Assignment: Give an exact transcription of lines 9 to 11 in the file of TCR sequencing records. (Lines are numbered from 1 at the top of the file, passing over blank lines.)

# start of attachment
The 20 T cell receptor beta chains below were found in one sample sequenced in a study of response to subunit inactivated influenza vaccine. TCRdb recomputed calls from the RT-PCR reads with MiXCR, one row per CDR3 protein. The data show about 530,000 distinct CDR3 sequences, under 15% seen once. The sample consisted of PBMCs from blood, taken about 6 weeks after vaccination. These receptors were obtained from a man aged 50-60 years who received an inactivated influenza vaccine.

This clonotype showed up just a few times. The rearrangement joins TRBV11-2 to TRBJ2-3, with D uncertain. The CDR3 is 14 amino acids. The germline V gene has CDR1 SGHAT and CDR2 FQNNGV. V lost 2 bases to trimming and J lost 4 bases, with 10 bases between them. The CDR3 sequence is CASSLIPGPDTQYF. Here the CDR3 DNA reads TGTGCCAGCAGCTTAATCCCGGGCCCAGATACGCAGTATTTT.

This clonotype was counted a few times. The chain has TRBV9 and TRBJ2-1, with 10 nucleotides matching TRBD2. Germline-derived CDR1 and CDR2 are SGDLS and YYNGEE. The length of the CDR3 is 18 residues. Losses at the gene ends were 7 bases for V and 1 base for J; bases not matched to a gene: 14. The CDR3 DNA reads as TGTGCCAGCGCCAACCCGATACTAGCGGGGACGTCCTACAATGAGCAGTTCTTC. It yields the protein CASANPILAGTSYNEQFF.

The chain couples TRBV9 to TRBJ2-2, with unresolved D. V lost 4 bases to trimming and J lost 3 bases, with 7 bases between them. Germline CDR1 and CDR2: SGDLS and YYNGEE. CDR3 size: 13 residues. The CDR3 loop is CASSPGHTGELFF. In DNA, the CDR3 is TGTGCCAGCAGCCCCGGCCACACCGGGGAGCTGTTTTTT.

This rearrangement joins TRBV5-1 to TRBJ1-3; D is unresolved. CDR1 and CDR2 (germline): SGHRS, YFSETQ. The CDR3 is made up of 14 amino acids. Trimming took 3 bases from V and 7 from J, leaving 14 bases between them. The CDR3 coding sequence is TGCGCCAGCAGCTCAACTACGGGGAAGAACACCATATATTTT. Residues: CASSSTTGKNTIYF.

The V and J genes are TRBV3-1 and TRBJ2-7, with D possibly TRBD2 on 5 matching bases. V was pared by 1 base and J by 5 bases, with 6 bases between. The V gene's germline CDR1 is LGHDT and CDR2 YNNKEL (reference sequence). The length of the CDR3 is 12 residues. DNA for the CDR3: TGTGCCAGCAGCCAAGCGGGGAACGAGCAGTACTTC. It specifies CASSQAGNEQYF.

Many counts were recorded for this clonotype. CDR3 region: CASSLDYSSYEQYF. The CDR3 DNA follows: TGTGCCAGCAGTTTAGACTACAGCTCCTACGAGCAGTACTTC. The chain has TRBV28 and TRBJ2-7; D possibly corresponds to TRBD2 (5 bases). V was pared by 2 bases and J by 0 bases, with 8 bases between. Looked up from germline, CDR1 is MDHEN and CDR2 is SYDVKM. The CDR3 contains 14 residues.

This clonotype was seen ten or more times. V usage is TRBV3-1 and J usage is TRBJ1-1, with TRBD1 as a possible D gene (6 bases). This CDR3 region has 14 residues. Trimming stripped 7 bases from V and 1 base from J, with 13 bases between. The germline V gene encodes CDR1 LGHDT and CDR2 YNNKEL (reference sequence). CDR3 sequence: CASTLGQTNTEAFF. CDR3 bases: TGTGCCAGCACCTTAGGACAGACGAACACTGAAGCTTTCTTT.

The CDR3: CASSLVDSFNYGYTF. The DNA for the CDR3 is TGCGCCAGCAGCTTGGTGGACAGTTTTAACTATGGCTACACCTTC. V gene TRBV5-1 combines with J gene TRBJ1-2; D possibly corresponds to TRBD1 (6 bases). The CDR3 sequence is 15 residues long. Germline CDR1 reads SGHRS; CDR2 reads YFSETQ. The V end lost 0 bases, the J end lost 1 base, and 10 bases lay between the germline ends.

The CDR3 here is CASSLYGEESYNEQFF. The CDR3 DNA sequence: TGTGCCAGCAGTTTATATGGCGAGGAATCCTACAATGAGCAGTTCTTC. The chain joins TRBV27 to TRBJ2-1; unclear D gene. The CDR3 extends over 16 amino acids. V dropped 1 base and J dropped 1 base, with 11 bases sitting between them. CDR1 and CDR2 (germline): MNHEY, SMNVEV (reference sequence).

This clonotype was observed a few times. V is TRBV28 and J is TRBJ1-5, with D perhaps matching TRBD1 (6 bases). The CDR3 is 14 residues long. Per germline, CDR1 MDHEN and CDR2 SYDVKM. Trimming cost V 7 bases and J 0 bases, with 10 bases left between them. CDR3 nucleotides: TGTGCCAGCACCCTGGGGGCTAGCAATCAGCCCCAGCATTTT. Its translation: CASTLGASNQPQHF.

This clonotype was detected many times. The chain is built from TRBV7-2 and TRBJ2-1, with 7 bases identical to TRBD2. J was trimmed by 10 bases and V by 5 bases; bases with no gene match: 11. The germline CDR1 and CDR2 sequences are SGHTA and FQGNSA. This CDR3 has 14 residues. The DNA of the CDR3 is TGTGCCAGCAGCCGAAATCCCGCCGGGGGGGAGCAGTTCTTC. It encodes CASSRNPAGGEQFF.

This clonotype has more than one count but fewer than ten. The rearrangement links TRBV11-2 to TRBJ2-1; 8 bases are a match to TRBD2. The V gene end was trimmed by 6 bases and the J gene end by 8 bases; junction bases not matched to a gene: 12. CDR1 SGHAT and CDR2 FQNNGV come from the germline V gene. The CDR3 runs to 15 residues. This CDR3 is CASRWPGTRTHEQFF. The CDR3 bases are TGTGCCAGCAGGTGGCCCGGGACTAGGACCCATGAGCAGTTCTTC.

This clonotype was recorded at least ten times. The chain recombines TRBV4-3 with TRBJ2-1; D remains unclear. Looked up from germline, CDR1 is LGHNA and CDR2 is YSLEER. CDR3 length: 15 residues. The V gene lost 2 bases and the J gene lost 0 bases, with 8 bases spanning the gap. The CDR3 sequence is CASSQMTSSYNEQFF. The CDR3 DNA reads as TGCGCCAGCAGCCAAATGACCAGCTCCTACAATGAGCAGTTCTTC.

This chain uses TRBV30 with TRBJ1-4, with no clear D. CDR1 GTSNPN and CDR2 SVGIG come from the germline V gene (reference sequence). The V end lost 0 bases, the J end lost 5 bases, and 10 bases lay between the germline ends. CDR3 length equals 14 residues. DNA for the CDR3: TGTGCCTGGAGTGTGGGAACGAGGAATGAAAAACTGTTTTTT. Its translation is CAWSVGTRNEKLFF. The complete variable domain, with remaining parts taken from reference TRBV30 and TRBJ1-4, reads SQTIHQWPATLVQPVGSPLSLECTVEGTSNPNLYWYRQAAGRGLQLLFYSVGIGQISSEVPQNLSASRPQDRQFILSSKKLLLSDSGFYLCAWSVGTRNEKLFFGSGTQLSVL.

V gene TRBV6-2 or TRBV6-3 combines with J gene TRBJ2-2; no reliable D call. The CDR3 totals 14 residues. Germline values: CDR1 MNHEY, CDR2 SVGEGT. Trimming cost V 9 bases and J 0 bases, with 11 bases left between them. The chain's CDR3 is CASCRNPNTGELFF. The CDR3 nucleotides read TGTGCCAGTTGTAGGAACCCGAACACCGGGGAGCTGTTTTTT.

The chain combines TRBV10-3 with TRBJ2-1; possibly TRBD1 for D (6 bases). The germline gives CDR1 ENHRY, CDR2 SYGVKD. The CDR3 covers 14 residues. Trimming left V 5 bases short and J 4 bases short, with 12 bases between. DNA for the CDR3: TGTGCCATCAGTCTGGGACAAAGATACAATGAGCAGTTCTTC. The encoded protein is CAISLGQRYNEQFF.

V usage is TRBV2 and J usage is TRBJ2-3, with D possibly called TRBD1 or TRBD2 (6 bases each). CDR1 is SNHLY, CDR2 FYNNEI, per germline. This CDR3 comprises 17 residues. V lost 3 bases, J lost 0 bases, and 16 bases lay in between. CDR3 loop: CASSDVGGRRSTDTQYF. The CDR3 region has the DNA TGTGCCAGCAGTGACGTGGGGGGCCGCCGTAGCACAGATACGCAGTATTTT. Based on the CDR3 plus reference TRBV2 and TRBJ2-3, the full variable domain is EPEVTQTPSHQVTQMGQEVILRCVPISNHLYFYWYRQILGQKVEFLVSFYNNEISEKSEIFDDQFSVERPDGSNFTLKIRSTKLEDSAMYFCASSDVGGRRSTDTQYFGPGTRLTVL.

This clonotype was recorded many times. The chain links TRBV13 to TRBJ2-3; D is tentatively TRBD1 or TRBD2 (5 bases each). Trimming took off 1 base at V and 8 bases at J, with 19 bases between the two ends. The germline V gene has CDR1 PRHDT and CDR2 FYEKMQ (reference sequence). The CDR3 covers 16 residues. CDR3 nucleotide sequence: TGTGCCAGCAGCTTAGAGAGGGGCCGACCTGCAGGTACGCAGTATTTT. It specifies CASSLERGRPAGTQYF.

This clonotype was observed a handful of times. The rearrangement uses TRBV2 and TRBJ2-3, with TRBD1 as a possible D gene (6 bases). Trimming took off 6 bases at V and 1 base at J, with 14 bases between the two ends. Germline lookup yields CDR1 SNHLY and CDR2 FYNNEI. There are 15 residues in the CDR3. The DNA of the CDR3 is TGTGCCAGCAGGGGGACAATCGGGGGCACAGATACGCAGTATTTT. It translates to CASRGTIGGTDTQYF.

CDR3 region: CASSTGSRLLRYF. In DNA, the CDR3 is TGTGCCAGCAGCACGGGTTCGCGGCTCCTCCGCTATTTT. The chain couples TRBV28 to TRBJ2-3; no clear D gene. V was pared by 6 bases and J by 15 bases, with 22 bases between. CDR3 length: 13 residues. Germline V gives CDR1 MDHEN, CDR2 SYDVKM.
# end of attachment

The CDR3: CASSLVDSFNYGYTF. The DNA for the CDR3 is TGCGCCAGCAGCTTGGTGGACAGTTTTAACTATGGCTACACCTTC. V gene TRBV5-1 combines with J gene TRBJ1-2; D possibly corresponds to TRBD1 (6 bases). The CDR3 sequence is 15 residues long. Germline CDR1 reads SGHRS; CDR2 reads YFSETQ. The V end lost 0 bases, the J end lost 1 base, and 10 bases lay between the germline ends.

The CDR3 here is CASSLYGEESYNEQFF. The CDR3 DNA sequence: TGTGCCAGCAGTTTATATGGCGAGGAATCCTACAATGAGCAGTTCTTC. The chain joins TRBV27 to TRBJ2-1; unclear D gene. The CDR3 extends over 16 amino acids. V dropped 1 base and J dropped 1 base, with 11 bases sitting between them. CDR1 and CDR2 (germline): MNHEY, SMNVEV (reference sequence).

This clonotype was observed a few times. V is TRBV28 and J is TRBJ1-5, with D perhaps matching TRBD1 (6 bases). The CDR3 is 14 residues long. Per germline, CDR1 MDHEN and CDR2 SYDVKM. Trimming cost V 7 bases and J 0 bases, with 10 bases left between them. CDR3 nucleotides: TGTGCCAGCACCCTGGGGGCTAGCAATCAGCCCCAGCATTTT. Its translation: CASTLGASNQPQHF.